A question asked by many is, “Why did Jesus need to be baptized?” To answer this, let’s first explore the nature of baptism as explained by Saint John Chrysostom.
There was a Jewish baptism, which cleansed from bodily impurities, but not to remove sins. Thus, whoever committed adultery, or decided on thievery, or who did some other kind of misdeed, it did not free him from guilt. But whoever touched the bones of the dead, whoever tasted food forbidden by the law, whoever approached from contamination, whoever consorted with lepers — that one washed, and until evening was impure, and then cleansed. “Let one wash his body in pure water — it says in the Scriptures, — and he will be unclean until evening, and then he will be clean” (Lev 15:5, 22:4).
Baptism of John
“the baptism of John did not impart the Holy Spirit and it did not grant forgiveness by grace: it gave the commandment to repent, but it was powerless to absolve sins. Wherefore John did also say: “I baptize you with water…That One however will baptize you with the Holy Spirit and with fire” (Mt 3:11). Obviously, he did not baptize with the Spirit.” This is the key aspect of a Christian baptism is that it includes baptism by the Holy Spirit. Paul advised those who had been baptized by John to be baptized again. He said, “John indeed baptized with the baptism of repentance,” — repentance, but not remission of sins; for whom did he baptize? “Having proclaimed to the people, that they should believe in the One coming after him, namely, Christ Jesus. Having heard this, they were baptized in the Name of the Lord Jesus: and Paul laying his hands on them, the Holy Spirit came upon them” (Acts 19:1-6)
“Then said Paul, John verily baptized with the baptism of repentance, saying unto the people, that they should believe on him which should come after him, that is, on Christ Jesus.” (Acts 19:4)
Saint John writes,
…when all the people thronged out from all the cities to Jordan and remained on the banks of the river, and when He Himself came to be baptized and received the testimony of the Father by a voice from above and by the coming-upon of the Spirit in the form of a dove, then the testimony of John about Him was made beyond all questioning. And since he said: “and I knew Him not” (Jn 1:31), his testimony put forth is trustworthy.
They were kindred after the flesh between themselves “wherefore Elizabeth, thy kinswoman, hath also conceived a son” — said the Angel to Mary about the mother of John (Lk. 1: 36); if however the mothers were relatives, then obviously so also were the children. Thus, since they were kinsmen — in order that it should not seem that John would testify concerning Christ because of kinship, the grace of the Spirit organized it such, that John spent all his early years in the wilderness, so that it should not seem that John had declared his testimony out of friendship or some similar reason. But John, as he was instructed of God, thus also announced about Him, wherein also he did say: “and I knew Him not.” From whence didst thou find out? “He having sent me that sayeth to baptize with water, That One did tell me” What did He tell thee? “Over Him thou shalt see the Spirit descending, like to a dove, and abiding over Him, That One is baptized by the Holy Spirit” (Jn 1:32-33). Dost thou see, that the Holy Spirit did not descend as in a first time then coming down upon Him, but in order to point out that preached by His inspiration — as though by a finger, it pointed Him out to all. For this reason He came to baptism.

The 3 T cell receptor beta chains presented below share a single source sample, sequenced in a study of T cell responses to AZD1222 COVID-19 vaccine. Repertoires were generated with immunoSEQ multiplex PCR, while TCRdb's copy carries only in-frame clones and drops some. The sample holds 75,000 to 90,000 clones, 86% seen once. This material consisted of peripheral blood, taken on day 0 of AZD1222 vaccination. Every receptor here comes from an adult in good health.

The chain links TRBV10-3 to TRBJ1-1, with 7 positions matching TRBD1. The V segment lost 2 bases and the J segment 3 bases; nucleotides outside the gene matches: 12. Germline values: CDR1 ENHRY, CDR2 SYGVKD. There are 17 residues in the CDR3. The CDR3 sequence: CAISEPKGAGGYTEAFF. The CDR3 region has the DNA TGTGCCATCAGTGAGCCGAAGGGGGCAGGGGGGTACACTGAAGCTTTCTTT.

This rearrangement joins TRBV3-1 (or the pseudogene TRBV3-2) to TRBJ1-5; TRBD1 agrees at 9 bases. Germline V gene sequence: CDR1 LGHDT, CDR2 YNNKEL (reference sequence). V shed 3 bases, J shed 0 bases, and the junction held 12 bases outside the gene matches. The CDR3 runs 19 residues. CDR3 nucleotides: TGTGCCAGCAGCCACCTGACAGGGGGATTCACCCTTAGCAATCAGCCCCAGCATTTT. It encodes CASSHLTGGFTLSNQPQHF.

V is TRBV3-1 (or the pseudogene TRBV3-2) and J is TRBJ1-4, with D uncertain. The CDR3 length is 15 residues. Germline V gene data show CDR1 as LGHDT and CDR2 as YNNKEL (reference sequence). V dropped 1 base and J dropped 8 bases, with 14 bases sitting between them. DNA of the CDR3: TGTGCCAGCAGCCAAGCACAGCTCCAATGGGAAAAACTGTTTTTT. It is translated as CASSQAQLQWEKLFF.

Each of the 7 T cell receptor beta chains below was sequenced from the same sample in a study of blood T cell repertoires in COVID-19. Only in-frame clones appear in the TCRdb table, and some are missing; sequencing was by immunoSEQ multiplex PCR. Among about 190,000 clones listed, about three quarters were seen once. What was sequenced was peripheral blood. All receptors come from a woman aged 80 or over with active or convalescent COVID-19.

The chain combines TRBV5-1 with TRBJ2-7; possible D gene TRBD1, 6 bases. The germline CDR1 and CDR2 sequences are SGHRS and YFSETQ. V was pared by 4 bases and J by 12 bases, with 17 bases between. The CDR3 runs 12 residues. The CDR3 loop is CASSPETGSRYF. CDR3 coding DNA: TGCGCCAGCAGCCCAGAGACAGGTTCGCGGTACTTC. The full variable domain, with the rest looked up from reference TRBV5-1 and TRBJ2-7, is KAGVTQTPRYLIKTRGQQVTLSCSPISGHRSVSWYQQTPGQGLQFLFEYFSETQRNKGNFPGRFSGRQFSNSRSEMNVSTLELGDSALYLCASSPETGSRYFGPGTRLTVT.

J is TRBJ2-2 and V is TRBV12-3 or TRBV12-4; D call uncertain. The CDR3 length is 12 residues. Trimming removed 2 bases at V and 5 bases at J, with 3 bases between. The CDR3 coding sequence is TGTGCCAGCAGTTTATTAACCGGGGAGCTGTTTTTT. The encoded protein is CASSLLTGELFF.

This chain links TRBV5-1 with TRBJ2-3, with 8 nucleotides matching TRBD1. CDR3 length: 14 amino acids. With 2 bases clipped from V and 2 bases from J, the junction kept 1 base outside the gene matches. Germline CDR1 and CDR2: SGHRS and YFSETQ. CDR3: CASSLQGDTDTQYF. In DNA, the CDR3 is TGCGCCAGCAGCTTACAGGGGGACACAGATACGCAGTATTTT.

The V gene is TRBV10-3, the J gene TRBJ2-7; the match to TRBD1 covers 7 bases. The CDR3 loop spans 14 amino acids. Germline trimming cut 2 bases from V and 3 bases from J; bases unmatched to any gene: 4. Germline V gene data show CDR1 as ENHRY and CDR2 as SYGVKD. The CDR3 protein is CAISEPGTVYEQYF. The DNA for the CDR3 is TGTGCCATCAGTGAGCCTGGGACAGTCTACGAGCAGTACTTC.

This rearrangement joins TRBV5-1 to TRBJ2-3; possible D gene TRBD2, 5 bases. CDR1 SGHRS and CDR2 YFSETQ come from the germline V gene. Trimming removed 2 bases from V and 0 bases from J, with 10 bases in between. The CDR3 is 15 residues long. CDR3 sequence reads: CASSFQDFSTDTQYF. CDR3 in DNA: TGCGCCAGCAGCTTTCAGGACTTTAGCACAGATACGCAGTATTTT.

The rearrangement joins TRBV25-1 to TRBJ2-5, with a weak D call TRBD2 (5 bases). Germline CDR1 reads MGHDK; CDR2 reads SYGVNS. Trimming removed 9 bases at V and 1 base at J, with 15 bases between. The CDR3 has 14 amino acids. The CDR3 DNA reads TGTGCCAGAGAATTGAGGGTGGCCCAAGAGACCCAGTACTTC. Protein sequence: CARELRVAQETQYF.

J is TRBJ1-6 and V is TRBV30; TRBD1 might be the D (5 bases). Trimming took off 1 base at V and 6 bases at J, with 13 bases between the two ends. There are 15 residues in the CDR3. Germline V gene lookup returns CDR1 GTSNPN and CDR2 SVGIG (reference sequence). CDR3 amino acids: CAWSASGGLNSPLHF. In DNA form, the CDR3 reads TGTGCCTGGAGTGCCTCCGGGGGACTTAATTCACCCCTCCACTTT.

When John said: ““I need to be baptized by You, and are You coming to me?” But Jesus answered and said to him, “Permit it to be so now, for thus it is fitting for us to fulfill all righteousness” (Mt 3:14-15). Dost thou see the meekness of the servant? Dost thou see the humility of the Master? What does He mean: “to fulfill every righteousness?” By righteousness is meant the fulfillment of all the commandments, as is said: “both were righteous before God, walking in all the commandments and ordinances of the Lord blameless” (Lk 1:6). Since fulfilling this righteousness was necessary for all people — but no one of them kept it or fulfilled it — Christ came then and fulfilled this righteousness. And what righteousness is there, someone will say, in being baptized? Obedience for a prophet was righteous. As Christ was circumcised, offered sacrifice, kept the sabbath and observed the Jewish feasts, so also He added this remaining thing, that He was obedient to having been baptized by a prophet. It was the will of God then, that all should be baptized — about which listen, as John speaks: “He having sent me to baptize with water” (Jn 1:33); so also Christ: “the publicans and the people do justify God, having been baptized with the baptism of John; the pharisees and the lawyers reject the counsel of God concerning themselves, not having been baptized by him” (Lk 7:29-30). Thus, if obedience to God constitutes righteousness, and God sent John to baptize the nation, then Christ has also fulfilled this along with all the other commandments. (Chrysostom)